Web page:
Studies show that floodplains and salt marshes like the Nisqually Delta provide vital habitat for this growth, but the equation gets complicated quickly. Habitat that’s important for one group of juvenile salmon might not be important for another. Within just one river system, different salmon species, or even groups within a species, vary in the timing and location of when and where they spawn, grow and migrate to the Sound.
Restoration: One size does not fit all
In light of this complexity, how can scientists respond in a coordinated fashion? Several researchers speaking at the conference pointed to a need for more on-the-ground information.
Washington Department of Fish and Wildlife scientist Joe Anderson says that a detailed knowledge of life history—the when and where of spawning, growing, and migrating—within individual Puget Sound salmon populations will be central to planning successful recovery strategies. Anderson recently uncovered previously unknown levels of diversity in several populations of Puget Sound Chinook: What biologists previously thought were just one or two types of Chinook turned out to be more, all with unique habitat needs. Those with a stream-type life history showed signs of being food-limited, while those that migrate to the ocean soon after hatching did not.
Anderson believes this is a critical finding that identifies a potential bottleneck within a specific life-history type. He concludes that for some populations, rearing habitat for juveniles, and not spawning habitat for adults, is the dominant limiting factor. These results beg the question: Should agencies keep spending money to restore adult spawning habitat? Not if adult spawning habitat isn’t what’s creating the bottleneck in a particular river, says Anderson, because increasing numbers of juveniles competing for a limited amount of resources actually may harm their overall growth and survival.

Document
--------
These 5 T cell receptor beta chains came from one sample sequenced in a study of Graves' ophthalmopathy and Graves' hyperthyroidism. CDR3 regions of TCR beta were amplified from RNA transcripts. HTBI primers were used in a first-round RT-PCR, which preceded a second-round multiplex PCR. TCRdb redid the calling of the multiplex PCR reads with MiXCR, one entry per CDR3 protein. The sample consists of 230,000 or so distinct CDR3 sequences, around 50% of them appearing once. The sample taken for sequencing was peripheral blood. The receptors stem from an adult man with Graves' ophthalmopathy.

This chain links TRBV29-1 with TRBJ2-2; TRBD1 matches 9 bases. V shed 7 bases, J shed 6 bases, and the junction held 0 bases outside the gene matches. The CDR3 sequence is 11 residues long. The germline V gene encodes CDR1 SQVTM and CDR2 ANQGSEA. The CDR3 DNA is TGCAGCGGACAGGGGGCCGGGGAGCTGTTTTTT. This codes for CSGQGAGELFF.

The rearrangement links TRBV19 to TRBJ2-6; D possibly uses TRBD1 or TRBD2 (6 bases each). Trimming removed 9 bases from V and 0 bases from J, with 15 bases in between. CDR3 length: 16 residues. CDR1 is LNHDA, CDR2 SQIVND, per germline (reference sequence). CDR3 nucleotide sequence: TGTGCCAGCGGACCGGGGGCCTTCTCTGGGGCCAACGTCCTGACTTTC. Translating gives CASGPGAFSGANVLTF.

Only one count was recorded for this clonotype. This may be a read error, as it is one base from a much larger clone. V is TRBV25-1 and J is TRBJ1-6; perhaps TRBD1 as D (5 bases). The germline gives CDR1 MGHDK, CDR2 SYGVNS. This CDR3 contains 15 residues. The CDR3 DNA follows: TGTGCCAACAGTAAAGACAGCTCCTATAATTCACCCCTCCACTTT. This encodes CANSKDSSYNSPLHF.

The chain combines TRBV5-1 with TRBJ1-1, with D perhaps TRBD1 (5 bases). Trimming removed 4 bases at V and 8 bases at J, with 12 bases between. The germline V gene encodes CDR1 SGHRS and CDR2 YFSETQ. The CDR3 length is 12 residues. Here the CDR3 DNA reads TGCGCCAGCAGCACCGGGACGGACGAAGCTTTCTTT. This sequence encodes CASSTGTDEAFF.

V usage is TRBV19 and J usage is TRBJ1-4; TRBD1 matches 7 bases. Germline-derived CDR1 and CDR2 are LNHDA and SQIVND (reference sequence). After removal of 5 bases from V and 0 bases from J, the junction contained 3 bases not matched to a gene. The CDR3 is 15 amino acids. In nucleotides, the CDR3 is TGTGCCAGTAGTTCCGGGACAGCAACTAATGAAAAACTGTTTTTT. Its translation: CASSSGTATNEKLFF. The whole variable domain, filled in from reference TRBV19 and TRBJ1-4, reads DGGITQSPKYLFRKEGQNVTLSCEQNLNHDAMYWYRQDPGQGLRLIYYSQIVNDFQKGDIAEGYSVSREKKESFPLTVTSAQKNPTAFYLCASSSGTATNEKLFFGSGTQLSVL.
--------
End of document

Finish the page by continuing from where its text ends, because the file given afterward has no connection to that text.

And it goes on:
Similar results have been found for other species. In a study of ESA-listed Skagit River steelhead, Jamie Thompson of R2 Resource Consultants was intrigued to find that each Skagit tributary studied had a unique combination of factors—temperature, food availability, and physical habitat—affecting salmon growth in different ways.
“Restoration efforts usually fail or end in unquantified performance because the proper goal was not identified at the start.”
The need for coordination
Stories like these have led many scientists to call for a more complete and wide-ranging accounting of habitat needs. “We need a comprehensive map of Puget Sound[‘s]… potential to support salmon so we can prioritize restoration actions,” says Robert Bilby, a scientist at Weyerhaeuser. Such a map is currently under development through the Puget Sound Partnership in cooperation with Long Live the Kings and other groups, and in 2013 NOAA established a coordinated monitoring framework for Puget Sound Chinook.
The University of Washington's Aaron David believes that managers should also coordinate their efforts and “go big.” Given the wide variety of habitat types and pressure points facing salmon, managers run the risk of having their work diluted or fragmented. He argues that small-scale restoration projects might not be as effective without widespread coordination among salmon researchers.